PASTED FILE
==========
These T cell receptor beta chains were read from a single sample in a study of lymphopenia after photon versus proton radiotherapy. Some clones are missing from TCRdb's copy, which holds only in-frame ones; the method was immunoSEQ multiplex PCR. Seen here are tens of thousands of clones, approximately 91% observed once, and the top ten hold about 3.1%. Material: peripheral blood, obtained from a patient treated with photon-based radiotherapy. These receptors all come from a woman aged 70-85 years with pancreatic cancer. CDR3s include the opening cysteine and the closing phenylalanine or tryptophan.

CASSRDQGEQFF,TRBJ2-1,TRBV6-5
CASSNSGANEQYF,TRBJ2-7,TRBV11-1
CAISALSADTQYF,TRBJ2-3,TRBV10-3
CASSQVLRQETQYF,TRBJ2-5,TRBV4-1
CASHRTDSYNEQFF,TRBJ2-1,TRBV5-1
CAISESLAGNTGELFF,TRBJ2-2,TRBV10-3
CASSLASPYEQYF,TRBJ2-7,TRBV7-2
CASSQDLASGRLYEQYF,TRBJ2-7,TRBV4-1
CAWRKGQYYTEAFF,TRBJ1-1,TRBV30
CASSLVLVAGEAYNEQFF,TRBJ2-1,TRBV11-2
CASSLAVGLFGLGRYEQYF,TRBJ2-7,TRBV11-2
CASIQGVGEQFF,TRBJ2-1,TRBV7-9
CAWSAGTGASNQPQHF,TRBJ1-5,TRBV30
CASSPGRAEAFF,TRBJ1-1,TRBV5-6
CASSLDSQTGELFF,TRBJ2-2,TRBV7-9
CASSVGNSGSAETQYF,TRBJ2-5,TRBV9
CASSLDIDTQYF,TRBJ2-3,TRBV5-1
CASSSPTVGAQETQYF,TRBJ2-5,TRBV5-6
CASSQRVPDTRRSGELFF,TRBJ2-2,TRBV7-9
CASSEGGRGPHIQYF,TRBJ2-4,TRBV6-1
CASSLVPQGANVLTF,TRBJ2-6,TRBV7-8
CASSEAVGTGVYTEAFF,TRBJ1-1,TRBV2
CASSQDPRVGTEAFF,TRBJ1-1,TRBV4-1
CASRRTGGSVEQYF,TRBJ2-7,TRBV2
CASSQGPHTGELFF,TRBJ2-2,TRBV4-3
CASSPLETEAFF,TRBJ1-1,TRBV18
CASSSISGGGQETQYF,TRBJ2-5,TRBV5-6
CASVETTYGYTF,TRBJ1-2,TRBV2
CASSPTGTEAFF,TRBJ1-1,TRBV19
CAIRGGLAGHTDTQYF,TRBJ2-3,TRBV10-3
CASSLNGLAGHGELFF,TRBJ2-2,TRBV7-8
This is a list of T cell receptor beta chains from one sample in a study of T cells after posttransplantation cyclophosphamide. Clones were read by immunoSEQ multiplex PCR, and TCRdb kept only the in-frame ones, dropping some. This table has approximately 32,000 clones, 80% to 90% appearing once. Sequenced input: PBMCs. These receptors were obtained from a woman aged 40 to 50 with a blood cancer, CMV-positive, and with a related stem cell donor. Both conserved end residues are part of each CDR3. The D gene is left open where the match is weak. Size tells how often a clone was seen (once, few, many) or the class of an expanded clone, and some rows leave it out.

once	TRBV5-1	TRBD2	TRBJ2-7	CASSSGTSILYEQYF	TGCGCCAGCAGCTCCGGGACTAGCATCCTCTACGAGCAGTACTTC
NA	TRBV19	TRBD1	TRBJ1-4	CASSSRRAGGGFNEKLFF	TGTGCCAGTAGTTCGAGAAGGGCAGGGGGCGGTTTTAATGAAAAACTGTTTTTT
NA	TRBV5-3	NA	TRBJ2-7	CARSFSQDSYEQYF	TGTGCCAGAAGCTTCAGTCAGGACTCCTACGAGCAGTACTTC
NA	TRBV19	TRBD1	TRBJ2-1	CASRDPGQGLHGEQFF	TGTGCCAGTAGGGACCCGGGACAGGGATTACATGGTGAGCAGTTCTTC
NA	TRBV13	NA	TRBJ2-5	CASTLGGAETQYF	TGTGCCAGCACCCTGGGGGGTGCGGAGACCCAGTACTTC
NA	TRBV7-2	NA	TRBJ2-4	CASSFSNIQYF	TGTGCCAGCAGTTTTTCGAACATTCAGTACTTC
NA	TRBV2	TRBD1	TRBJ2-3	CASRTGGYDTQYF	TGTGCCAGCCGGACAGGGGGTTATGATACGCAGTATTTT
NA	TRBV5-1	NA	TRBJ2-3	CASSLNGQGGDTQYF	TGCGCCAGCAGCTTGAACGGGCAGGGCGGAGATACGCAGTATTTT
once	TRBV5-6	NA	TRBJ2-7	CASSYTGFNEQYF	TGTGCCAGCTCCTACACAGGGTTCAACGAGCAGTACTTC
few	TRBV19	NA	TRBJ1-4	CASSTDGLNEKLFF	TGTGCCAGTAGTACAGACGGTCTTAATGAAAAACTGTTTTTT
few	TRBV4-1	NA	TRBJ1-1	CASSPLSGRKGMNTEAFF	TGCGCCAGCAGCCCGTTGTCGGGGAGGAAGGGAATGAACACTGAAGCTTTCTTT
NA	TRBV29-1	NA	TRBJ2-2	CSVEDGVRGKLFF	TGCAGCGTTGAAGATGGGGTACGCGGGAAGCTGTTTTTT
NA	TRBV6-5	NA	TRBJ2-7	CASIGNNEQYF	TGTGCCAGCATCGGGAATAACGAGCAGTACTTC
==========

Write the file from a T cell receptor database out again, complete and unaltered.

These T cell receptor beta chains were read from a single sample in a study of lymphopenia after photon versus proton radiotherapy. Some clones are missing from TCRdb's copy, which holds only in-frame ones; the method was immunoSEQ multiplex PCR. Seen here are tens of thousands of clones, approximately 91% observed once, and the top ten hold about 3.1%. Material: peripheral blood, obtained from a patient treated with photon-based radiotherapy. These receptors all come from a woman aged 70-85 years with pancreatic cancer. CDR3s include the opening cysteine and the closing phenylalanine or tryptophan.

CASSRDQGEQFF,TRBJ2-1,TRBV6-5
CASSNSGANEQYF,TRBJ2-7,TRBV11-1
CAISALSADTQYF,TRBJ2-3,TRBV10-3
CASSQVLRQETQYF,TRBJ2-5,TRBV4-1
CASHRTDSYNEQFF,TRBJ2-1,TRBV5-1
CAISESLAGNTGELFF,TRBJ2-2,TRBV10-3
CASSLASPYEQYF,TRBJ2-7,TRBV7-2
CASSQDLASGRLYEQYF,TRBJ2-7,TRBV4-1
CAWRKGQYYTEAFF,TRBJ1-1,TRBV30
CASSLVLVAGEAYNEQFF,TRBJ2-1,TRBV11-2
CASSLAVGLFGLGRYEQYF,TRBJ2-7,TRBV11-2
CASIQGVGEQFF,TRBJ2-1,TRBV7-9
CAWSAGTGASNQPQHF,TRBJ1-5,TRBV30
CASSPGRAEAFF,TRBJ1-1,TRBV5-6
CASSLDSQTGELFF,TRBJ2-2,TRBV7-9
CASSVGNSGSAETQYF,TRBJ2-5,TRBV9
CASSLDIDTQYF,TRBJ2-3,TRBV5-1
CASSSPTVGAQETQYF,TRBJ2-5,TRBV5-6
CASSQRVPDTRRSGELFF,TRBJ2-2,TRBV7-9
CASSEGGRGPHIQYF,TRBJ2-4,TRBV6-1
CASSLVPQGANVLTF,TRBJ2-6,TRBV7-8
CASSEAVGTGVYTEAFF,TRBJ1-1,TRBV2
CASSQDPRVGTEAFF,TRBJ1-1,TRBV4-1
CASRRTGGSVEQYF,TRBJ2-7,TRBV2
CASSQGPHTGELFF,TRBJ2-2,TRBV4-3
CASSPLETEAFF,TRBJ1-1,TRBV18
CASSSISGGGQETQYF,TRBJ2-5,TRBV5-6
CASVETTYGYTF,TRBJ1-2,TRBV2
CASSPTGTEAFF,TRBJ1-1,TRBV19
CAIRGGLAGHTDTQYF,TRBJ2-3,TRBV10-3
CASSLNGLAGHGELFF,TRBJ2-2,TRBV7-8
This is a list of T cell receptor beta chains from one sample in a study of T cells after posttransplantation cyclophosphamide. Clones were read by immunoSEQ multiplex PCR, and TCRdb kept only the in-frame ones, dropping some. This table has approximately 32,000 clones, 80% to 90% appearing once. Sequenced input: PBMCs. These receptors were obtained from a woman aged 40 to 50 with a blood cancer, CMV-positive, and with a related stem cell donor. Both conserved end residues are part of each CDR3. The D gene is left open where the match is weak. Size tells how often a clone was seen (once, few, many) or the class of an expanded clone, and some rows leave it out.

once	TRBV5-1	TRBD2	TRBJ2-7	CASSSGTSILYEQYF	TGCGCCAGCAGCTCCGGGACTAGCATCCTCTACGAGCAGTACTTC
NA	TRBV19	TRBD1	TRBJ1-4	CASSSRRAGGGFNEKLFF	TGTGCCAGTAGTTCGAGAAGGGCAGGGGGCGGTTTTAATGAAAAACTGTTTTTT
NA	TRBV5-3	NA	TRBJ2-7	CARSFSQDSYEQYF	TGTGCCAGAAGCTTCAGTCAGGACTCCTACGAGCAGTACTTC
NA	TRBV19	TRBD1	TRBJ2-1	CASRDPGQGLHGEQFF	TGTGCCAGTAGGGACCCGGGACAGGGATTACATGGTGAGCAGTTCTTC
NA	TRBV13	NA	TRBJ2-5	CASTLGGAETQYF	TGTGCCAGCACCCTGGGGGGTGCGGAGACCCAGTACTTC
NA	TRBV7-2	NA	TRBJ2-4	CASSFSNIQYF	TGTGCCAGCAGTTTTTCGAACATTCAGTACTTC
NA	TRBV2	TRBD1	TRBJ2-3	CASRTGGYDTQYF	TGTGCCAGCCGGACAGGGGGTTATGATACGCAGTATTTT
NA	TRBV5-1	NA	TRBJ2-3	CASSLNGQGGDTQYF	TGCGCCAGCAGCTTGAACGGGCAGGGCGGAGATACGCAGTATTTT
once	TRBV5-6	NA	TRBJ2-7	CASSYTGFNEQYF	TGTGCCAGCTCCTACACAGGGTTCAACGAGCAGTACTTC
few	TRBV19	NA	TRBJ1-4	CASSTDGLNEKLFF	TGTGCCAGTAGTACAGACGGTCTTAATGAAAAACTGTTTTTT
few	TRBV4-1	NA	TRBJ1-1	CASSPLSGRKGMNTEAFF	TGCGCCAGCAGCCCGTTGTCGGGGAGGAAGGGAATGAACACTGAAGCTTTCTTT
NA	TRBV29-1	NA	TRBJ2-2	CSVEDGVRGKLFF	TGCAGCGTTGAAGATGGGGTACGCGGGAAGCTGTTTTTT
NA	TRBV6-5	NA	TRBJ2-7	CASIGNNEQYF	TGTGCCAGCATCGGGAATAACGAGCAGTACTTC